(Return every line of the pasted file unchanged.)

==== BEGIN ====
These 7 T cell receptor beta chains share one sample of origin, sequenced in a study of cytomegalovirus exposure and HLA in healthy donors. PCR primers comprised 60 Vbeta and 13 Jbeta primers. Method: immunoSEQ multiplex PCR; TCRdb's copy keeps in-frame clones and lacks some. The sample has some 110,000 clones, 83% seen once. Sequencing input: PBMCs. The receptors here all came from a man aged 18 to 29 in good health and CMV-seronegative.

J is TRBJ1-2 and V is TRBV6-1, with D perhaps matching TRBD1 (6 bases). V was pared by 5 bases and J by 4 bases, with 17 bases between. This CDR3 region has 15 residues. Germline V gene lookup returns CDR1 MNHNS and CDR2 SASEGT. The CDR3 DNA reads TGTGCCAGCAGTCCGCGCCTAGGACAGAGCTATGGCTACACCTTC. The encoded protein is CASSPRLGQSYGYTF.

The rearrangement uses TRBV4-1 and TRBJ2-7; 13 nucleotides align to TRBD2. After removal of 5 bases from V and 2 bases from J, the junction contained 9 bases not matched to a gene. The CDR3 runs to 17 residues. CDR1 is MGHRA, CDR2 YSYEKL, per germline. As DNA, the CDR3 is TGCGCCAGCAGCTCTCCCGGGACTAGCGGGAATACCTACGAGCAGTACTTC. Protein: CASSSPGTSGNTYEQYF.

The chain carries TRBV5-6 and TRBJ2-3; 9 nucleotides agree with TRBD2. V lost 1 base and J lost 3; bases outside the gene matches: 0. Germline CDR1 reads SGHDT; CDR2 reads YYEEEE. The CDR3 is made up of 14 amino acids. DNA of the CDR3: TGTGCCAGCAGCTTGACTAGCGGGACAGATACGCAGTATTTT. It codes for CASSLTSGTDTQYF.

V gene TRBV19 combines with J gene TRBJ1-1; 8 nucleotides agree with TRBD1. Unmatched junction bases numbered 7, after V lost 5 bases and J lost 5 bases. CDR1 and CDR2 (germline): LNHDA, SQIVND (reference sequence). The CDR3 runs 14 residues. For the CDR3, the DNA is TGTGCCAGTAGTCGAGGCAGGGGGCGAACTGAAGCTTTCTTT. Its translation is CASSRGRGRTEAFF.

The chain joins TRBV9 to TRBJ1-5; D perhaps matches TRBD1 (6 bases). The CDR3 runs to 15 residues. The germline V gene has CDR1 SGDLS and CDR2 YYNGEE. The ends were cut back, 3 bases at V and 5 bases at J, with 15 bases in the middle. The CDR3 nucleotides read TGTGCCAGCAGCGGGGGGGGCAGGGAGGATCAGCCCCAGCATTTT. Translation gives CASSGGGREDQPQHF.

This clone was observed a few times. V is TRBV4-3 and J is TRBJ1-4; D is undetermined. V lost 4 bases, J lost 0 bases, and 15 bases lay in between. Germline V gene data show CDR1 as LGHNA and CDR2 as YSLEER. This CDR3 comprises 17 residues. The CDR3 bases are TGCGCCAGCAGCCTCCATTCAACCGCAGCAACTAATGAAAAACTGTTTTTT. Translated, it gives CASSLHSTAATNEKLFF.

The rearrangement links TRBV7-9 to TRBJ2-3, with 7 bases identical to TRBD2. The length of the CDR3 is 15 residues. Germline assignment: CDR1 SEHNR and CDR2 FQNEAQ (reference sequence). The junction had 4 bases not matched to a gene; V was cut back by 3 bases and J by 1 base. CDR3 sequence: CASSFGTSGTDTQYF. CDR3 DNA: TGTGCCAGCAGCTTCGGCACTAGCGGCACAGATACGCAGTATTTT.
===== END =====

These 7 T cell receptor beta chains share one sample of origin, sequenced in a study of cytomegalovirus exposure and HLA in healthy donors. PCR primers comprised 60 Vbeta and 13 Jbeta primers. Method: immunoSEQ multiplex PCR; TCRdb's copy keeps in-frame clones and lacks some. The sample has some 110,000 clones, 83% seen once. Sequencing input: PBMCs. The receptors here all came from a man aged 18 to 29 in good health and CMV-seronegative.

J is TRBJ1-2 and V is TRBV6-1, with D perhaps matching TRBD1 (6 bases). V was pared by 5 bases and J by 4 bases, with 17 bases between. This CDR3 region has 15 residues. Germline V gene lookup returns CDR1 MNHNS and CDR2 SASEGT. The CDR3 DNA reads TGTGCCAGCAGTCCGCGCCTAGGACAGAGCTATGGCTACACCTTC. The encoded protein is CASSPRLGQSYGYTF.

The rearrangement uses TRBV4-1 and TRBJ2-7; 13 nucleotides align to TRBD2. After removal of 5 bases from V and 2 bases from J, the junction contained 9 bases not matched to a gene. The CDR3 runs to 17 residues. CDR1 is MGHRA, CDR2 YSYEKL, per germline. As DNA, the CDR3 is TGCGCCAGCAGCTCTCCCGGGACTAGCGGGAATACCTACGAGCAGTACTTC. Protein: CASSSPGTSGNTYEQYF.

The chain carries TRBV5-6 and TRBJ2-3; 9 nucleotides agree with TRBD2. V lost 1 base and J lost 3; bases outside the gene matches: 0. Germline CDR1 reads SGHDT; CDR2 reads YYEEEE. The CDR3 is made up of 14 amino acids. DNA of the CDR3: TGTGCCAGCAGCTTGACTAGCGGGACAGATACGCAGTATTTT. It codes for CASSLTSGTDTQYF.

V gene TRBV19 combines with J gene TRBJ1-1; 8 nucleotides agree with TRBD1. Unmatched junction bases numbered 7, after V lost 5 bases and J lost 5 bases. CDR1 and CDR2 (germline): LNHDA, SQIVND (reference sequence). The CDR3 runs 14 residues. For the CDR3, the DNA is TGTGCCAGTAGTCGAGGCAGGGGGCGAACTGAAGCTTTCTTT. Its translation is CASSRGRGRTEAFF.

The chain joins TRBV9 to TRBJ1-5; D perhaps matches TRBD1 (6 bases). The CDR3 runs to 15 residues. The germline V gene has CDR1 SGDLS and CDR2 YYNGEE. The ends were cut back, 3 bases at V and 5 bases at J, with 15 bases in the middle. The CDR3 nucleotides read TGTGCCAGCAGCGGGGGGGGCAGGGAGGATCAGCCCCAGCATTTT. Translation gives CASSGGGREDQPQHF.

This clone was observed a few times. V is TRBV4-3 and J is TRBJ1-4; D is undetermined. V lost 4 bases, J lost 0 bases, and 15 bases lay in between. Germline V gene data show CDR1 as LGHNA and CDR2 as YSLEER. This CDR3 comprises 17 residues. The CDR3 bases are TGCGCCAGCAGCCTCCATTCAACCGCAGCAACTAATGAAAAACTGTTTTTT. Translated, it gives CASSLHSTAATNEKLFF.

The rearrangement links TRBV7-9 to TRBJ2-3, with 7 bases identical to TRBD2. The length of the CDR3 is 15 residues. Germline assignment: CDR1 SEHNR and CDR2 FQNEAQ (reference sequence). The junction had 4 bases not matched to a gene; V was cut back by 3 bases and J by 1 base. CDR3 sequence: CASSFGTSGTDTQYF. CDR3 DNA: TGTGCCAGCAGCTTCGGCACTAGCGGCACAGATACGCAGTATTTT.